A $673 Million Mistake…Isn’t a Mistake

In June, when the state legislature passed the budget, they included something extra: a $673 million “supplemental appropriation” to cover overspending in the previous fiscal year. In other words, the Wolf administration spent far more than what was budgeted, and the legislature enabled this by quietly approving the money after the fact.   

This isn’t the first time this has happened. Budget overspends followed by supplemental appropriations have become standard procedure rather than a rare expedient. They don’t look accidental. More likely Governor Wolf has become comfortable submitting an artificially small budget up front while hoping sufficient monies will materialize to match actual spending. This is a way to avoid the constitutional requirement for a balanced budget (Section 13a). If the state had come up short on revenue for the year rather than ahead, the overspend would have required a tax hike. Unfortunately the administration and its allies will keep repeating this trick unless public pressure makes them stop. 

Public pressure rarely happens without transparency. To bring the needed transparency, Rep. Seth Grove (Dover) and Sen. Kristin Phillips-Hill (York) have proposed a very worthy reform: a constitutional amendment that will require supplemental spending to be voted on in a standalone bill, not tucked into the spending bill for the next year (press release). The amendment would make budget overruns more visible and would put legislators on record as explicitly assenting to them.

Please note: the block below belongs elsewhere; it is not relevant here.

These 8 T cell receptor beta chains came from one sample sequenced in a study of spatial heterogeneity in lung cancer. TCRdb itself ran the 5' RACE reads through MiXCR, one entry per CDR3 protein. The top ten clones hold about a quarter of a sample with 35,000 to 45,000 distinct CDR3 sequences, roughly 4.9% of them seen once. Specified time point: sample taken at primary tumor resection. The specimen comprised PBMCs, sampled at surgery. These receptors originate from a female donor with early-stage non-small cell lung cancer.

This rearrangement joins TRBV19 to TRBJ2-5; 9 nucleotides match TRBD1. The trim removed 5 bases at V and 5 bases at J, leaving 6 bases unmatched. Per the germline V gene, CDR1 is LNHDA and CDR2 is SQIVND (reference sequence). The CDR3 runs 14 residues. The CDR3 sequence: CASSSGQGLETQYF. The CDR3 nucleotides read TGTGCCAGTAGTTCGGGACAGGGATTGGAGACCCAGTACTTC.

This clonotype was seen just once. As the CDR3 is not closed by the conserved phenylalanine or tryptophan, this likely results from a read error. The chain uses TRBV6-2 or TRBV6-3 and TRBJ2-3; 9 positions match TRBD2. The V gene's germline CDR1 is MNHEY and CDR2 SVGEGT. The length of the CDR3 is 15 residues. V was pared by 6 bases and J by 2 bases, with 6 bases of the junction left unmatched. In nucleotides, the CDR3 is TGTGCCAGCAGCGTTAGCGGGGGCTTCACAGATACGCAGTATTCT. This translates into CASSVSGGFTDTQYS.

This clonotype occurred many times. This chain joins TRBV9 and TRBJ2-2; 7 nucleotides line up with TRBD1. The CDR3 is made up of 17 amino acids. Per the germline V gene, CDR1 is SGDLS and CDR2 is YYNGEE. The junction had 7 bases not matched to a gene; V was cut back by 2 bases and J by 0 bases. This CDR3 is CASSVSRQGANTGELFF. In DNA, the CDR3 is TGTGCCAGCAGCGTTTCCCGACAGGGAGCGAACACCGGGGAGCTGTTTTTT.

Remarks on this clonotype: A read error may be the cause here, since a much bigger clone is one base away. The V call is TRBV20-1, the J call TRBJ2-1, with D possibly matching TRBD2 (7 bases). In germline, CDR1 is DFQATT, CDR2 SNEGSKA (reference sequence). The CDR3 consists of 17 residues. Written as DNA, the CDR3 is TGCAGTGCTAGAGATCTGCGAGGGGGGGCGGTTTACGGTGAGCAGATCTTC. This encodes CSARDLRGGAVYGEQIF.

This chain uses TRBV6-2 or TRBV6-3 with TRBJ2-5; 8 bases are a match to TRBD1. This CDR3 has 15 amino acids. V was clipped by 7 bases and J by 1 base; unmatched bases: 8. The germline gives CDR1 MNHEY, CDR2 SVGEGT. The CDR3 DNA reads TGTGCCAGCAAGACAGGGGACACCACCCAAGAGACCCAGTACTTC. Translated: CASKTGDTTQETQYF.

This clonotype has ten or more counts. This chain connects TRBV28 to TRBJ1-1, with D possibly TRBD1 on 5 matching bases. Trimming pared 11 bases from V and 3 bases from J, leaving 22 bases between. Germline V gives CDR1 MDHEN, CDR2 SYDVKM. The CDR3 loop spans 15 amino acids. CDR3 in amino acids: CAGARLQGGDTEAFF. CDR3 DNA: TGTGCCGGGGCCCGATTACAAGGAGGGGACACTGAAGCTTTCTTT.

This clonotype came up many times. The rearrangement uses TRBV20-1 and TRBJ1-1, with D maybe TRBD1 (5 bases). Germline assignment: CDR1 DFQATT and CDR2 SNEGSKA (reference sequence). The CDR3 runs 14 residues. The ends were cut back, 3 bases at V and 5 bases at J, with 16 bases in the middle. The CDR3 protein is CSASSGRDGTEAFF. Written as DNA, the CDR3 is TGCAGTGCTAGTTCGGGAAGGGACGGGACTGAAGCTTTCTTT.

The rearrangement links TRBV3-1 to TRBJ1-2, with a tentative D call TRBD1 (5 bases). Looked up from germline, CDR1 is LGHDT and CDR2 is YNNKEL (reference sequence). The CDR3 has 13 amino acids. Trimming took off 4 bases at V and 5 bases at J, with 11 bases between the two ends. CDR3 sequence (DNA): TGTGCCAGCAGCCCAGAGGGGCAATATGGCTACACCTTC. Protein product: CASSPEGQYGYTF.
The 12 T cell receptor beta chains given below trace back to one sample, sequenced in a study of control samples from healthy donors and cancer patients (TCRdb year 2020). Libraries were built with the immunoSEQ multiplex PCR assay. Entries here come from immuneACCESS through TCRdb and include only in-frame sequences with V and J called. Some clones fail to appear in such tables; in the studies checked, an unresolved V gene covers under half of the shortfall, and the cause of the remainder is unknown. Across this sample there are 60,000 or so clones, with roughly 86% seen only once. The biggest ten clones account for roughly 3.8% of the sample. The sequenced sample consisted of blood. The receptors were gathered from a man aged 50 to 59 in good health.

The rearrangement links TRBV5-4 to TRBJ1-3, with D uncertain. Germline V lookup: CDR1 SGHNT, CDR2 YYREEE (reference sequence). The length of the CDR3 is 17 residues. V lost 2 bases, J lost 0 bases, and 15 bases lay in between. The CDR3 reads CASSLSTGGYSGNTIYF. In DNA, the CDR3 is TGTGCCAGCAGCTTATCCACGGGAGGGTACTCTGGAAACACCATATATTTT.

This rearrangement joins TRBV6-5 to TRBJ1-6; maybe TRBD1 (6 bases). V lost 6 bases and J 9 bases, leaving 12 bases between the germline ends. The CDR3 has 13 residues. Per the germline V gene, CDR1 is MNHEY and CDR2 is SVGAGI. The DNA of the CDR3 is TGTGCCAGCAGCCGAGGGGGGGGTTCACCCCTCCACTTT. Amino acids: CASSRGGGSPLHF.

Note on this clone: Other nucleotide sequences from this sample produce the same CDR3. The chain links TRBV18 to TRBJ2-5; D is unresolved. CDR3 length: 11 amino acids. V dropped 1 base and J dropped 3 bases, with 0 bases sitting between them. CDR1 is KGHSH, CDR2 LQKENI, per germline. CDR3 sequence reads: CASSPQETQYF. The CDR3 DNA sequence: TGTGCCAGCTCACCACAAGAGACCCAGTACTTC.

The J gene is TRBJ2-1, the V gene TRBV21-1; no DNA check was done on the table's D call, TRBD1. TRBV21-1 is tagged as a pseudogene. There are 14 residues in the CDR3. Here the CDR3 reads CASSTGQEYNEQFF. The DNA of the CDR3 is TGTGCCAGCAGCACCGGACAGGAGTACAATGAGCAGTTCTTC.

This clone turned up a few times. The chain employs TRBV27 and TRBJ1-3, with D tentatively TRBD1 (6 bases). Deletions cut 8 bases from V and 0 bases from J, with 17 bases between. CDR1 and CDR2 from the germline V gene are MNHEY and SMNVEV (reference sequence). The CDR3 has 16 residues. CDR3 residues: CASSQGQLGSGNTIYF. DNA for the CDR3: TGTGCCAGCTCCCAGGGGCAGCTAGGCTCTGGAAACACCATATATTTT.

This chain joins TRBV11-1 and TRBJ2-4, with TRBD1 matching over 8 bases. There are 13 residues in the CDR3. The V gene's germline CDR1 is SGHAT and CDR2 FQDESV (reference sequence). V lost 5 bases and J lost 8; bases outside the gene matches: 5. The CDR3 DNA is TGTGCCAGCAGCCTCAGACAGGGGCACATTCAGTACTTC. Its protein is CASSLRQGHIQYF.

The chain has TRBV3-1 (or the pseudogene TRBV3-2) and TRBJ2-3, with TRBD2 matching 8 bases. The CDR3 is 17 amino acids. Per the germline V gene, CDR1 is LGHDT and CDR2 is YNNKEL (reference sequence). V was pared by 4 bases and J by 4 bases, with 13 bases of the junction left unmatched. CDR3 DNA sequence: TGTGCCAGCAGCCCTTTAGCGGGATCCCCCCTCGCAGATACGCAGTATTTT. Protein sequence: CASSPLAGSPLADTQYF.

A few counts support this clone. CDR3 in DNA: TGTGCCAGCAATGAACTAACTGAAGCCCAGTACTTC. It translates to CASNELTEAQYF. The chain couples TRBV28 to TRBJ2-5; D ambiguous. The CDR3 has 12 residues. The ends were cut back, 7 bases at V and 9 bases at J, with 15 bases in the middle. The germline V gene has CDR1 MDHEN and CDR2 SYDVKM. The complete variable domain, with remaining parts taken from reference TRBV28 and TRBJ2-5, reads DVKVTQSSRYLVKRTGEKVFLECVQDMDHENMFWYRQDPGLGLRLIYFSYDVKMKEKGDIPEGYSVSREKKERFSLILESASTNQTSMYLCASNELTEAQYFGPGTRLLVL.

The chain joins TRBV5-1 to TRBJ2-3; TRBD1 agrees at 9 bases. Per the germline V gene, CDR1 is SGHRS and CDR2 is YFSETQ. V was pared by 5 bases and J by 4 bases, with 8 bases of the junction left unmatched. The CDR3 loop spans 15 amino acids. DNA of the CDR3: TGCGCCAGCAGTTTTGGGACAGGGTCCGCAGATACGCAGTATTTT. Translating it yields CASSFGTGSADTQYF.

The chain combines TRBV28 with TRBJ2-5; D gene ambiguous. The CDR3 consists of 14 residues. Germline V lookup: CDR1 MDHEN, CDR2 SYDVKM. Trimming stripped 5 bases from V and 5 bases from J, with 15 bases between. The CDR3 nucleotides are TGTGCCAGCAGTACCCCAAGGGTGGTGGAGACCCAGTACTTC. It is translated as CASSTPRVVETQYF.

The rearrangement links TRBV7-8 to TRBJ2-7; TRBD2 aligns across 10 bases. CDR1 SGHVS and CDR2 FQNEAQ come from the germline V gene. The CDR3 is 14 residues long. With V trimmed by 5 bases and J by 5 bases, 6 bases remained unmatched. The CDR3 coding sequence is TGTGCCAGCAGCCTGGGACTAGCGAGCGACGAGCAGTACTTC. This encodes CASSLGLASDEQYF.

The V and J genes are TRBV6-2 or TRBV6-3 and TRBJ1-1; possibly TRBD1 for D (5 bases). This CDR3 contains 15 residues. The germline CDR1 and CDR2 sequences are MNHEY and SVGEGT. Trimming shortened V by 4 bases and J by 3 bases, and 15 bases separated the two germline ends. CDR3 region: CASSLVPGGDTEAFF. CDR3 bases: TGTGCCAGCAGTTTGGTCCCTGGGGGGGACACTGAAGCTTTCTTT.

In order for a constitutional amendment to be approved, the legislation must be approved by the General Assembly in two consecutive sessions, and then be approved by voters in the ensuing election. In other words, this reform is three years in the future under the most optimistic scenario. 

There have been moves for reform along other channels as well. This year the legislature included important new language in the administrative code bill, another part of the annual budget package. The state administrative code now requires any year-end supplemental appropriation request be submitted with an explanation and a set of reform proposals to offset the expense and prevent future overruns. There’s no clear penalty or enforcement mechanism, but perhaps one can be added in a future session. 

Fiscal reform is, as it ever has been, a slow grind.